E. In situations where an arrest has not been made and the officer feels that a search is necessary (evidence of a crime, etc.), the officer shall obtain a consent to search when possible (PD-130, Consent to Search Waiver/Miranda

Form). If the individual refuses to give a consent to search, the officer shall follow all legal guidelines and obtain a search warrant where needed.

F. For the purposes of this policy, consent to search a person shall not extend to visual inspection of the genital area or other skin surfaces that would constitute a strip search.

III. PLAIN VIEW

A. An officer may make a valid, warrantless seizure of an item under the “plain view doctrine” when an item is encountered in plain view and its incriminating character is immediately apparent.

B. The officer must have had a lawful justification for being in the location/position from which the item w as visible. The “plain view doctrine” does not, however, allow officers to make a warrantless entry into a private dwelling to make a misdemeanor arrest or seize evidence of a misdemeanor offense.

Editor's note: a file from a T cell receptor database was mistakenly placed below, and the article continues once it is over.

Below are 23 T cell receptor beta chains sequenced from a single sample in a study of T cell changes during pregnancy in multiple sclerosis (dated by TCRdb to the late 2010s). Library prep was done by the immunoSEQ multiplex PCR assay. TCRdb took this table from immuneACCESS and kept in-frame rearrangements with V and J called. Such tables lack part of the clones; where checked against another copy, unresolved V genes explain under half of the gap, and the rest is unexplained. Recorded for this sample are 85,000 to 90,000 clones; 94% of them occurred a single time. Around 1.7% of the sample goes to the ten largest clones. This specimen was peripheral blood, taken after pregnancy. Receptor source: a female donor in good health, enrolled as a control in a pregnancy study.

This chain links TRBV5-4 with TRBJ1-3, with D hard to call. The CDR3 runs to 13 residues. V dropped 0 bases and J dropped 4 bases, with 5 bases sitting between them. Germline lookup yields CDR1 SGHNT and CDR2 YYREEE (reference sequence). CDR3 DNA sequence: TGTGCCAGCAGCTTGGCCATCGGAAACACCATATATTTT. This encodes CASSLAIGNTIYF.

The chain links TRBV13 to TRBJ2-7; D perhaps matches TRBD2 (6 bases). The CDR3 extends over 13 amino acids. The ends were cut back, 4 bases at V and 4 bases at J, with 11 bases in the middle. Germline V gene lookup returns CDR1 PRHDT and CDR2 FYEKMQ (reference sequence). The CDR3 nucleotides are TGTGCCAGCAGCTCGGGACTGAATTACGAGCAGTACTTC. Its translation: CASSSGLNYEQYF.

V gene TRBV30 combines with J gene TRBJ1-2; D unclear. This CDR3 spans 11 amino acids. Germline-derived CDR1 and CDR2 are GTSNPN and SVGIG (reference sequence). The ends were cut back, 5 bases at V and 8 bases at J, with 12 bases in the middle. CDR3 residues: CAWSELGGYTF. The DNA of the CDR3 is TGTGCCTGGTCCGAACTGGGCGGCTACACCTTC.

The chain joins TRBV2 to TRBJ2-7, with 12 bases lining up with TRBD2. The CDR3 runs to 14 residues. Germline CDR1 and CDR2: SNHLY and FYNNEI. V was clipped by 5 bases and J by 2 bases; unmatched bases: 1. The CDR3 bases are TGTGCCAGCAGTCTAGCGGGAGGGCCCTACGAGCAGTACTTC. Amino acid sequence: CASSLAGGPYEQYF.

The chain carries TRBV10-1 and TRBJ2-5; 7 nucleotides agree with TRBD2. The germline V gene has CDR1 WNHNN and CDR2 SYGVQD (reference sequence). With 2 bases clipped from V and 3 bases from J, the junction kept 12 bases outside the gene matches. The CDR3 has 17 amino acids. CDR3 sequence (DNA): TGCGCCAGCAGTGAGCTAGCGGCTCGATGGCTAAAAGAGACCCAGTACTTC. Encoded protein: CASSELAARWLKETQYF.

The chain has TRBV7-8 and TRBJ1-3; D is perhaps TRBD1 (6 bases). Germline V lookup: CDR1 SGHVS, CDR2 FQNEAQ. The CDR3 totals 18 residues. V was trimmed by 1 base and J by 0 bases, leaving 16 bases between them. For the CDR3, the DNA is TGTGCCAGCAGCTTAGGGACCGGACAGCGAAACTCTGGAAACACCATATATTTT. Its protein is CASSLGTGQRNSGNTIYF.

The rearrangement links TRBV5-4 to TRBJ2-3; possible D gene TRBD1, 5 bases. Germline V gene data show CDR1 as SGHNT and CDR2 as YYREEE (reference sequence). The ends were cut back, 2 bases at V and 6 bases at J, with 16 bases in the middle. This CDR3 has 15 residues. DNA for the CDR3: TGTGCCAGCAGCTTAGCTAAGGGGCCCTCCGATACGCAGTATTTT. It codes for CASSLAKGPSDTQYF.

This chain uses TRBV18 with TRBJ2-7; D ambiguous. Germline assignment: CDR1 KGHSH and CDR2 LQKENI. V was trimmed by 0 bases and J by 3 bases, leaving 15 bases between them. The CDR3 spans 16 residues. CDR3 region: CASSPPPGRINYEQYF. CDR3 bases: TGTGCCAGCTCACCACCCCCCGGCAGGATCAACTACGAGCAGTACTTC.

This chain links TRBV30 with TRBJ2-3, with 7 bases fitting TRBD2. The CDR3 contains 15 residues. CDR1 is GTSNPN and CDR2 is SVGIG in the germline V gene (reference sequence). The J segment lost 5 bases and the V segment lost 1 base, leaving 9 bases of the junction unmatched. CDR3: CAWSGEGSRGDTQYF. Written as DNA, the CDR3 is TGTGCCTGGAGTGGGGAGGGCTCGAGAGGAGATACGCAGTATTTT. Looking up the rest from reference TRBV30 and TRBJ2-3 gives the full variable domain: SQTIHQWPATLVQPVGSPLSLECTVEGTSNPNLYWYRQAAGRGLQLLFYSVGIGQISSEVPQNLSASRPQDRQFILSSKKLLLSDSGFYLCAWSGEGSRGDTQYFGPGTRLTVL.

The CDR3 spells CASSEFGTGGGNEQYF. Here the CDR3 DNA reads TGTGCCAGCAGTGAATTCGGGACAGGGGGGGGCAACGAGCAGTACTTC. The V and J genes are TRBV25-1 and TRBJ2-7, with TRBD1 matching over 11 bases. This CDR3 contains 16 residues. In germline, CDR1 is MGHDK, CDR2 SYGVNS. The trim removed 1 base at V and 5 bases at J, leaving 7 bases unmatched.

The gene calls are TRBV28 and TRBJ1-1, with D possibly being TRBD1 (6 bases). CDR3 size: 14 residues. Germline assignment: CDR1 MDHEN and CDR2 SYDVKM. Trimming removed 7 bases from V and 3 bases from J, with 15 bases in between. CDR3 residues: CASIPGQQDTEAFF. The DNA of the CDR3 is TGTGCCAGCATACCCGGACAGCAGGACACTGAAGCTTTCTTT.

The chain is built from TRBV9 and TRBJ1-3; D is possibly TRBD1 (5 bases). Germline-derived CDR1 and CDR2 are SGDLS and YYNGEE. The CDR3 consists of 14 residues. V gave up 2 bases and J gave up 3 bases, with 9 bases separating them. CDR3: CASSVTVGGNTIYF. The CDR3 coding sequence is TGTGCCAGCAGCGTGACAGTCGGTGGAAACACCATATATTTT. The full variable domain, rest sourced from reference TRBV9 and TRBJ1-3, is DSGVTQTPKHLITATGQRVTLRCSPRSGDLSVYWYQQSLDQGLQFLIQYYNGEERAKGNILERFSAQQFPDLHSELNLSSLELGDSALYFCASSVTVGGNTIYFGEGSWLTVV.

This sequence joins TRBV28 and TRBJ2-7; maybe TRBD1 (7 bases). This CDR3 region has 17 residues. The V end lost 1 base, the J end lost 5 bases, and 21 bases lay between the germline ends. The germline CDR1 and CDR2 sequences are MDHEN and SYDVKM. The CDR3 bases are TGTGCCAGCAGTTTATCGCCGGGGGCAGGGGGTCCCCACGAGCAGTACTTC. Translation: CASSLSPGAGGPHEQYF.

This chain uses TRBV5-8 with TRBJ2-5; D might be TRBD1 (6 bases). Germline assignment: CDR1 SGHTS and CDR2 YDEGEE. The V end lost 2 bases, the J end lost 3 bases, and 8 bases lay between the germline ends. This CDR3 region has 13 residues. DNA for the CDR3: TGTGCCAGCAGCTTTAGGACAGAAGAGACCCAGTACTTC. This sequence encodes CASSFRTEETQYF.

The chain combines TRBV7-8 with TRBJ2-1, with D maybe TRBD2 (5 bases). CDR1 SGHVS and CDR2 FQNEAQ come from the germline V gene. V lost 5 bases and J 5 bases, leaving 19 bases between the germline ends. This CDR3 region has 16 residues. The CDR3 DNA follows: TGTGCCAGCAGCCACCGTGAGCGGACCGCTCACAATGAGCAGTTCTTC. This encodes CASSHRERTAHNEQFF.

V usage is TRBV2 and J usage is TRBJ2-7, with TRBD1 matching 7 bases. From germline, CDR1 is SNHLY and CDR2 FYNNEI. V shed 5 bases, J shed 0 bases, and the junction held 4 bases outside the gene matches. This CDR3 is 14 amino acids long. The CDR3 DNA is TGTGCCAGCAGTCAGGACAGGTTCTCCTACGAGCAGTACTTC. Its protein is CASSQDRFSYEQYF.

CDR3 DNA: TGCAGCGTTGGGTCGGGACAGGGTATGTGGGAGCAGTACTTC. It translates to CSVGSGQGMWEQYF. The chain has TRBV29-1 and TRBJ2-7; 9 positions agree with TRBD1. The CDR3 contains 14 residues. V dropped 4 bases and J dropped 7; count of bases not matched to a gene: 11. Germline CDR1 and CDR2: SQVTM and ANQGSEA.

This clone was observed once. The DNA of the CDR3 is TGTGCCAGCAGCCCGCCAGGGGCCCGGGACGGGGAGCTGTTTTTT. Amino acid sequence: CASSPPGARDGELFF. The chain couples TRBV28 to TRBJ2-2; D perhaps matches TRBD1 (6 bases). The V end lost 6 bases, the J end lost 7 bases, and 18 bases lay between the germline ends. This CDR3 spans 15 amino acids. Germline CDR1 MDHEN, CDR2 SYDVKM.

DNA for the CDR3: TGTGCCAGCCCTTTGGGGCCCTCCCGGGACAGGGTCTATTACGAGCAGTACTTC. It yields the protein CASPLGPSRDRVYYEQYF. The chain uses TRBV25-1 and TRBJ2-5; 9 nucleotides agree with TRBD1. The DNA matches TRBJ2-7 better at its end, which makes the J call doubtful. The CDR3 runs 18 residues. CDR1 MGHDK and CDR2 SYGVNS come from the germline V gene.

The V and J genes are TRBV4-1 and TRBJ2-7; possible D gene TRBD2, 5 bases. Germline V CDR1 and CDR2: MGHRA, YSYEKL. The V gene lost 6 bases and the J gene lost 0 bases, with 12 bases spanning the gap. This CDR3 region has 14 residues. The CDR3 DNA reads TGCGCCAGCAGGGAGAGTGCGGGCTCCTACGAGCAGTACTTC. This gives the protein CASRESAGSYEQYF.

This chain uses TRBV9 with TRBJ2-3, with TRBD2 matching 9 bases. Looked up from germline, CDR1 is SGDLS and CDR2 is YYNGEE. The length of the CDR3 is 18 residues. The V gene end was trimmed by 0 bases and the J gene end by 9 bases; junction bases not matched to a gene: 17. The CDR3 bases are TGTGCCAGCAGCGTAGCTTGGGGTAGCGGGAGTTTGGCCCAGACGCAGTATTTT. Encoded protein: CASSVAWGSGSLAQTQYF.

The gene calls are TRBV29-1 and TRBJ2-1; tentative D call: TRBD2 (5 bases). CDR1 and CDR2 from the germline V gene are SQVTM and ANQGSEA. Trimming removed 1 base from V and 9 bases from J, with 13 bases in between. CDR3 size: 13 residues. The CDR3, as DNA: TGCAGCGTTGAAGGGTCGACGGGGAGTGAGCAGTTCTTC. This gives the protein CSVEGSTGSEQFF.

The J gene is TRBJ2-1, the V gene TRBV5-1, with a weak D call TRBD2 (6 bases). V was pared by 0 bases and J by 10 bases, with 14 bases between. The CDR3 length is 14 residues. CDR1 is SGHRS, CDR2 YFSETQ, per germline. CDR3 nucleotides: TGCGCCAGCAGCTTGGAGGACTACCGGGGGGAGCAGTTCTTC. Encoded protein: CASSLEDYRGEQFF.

IV. STOP AND FRISK

A. If there are articulable facts supporting a reasonable suspicion that an individual has committed, is committing, or is about to commit a criminal offense, that person may be stopped in order to conduct a field interview to ascertain the person’s identity and the circumstances which led the officer to believe the person was involved in criminal activity.

B. When a stop has been conducted based upon reasonable suspicion, and there exists a separate and articulable reason to believe that the person stopped is armed and poses a threat to the o fficer’s safety, a frisk of the subject’s outer clothing may be conducted for weapons.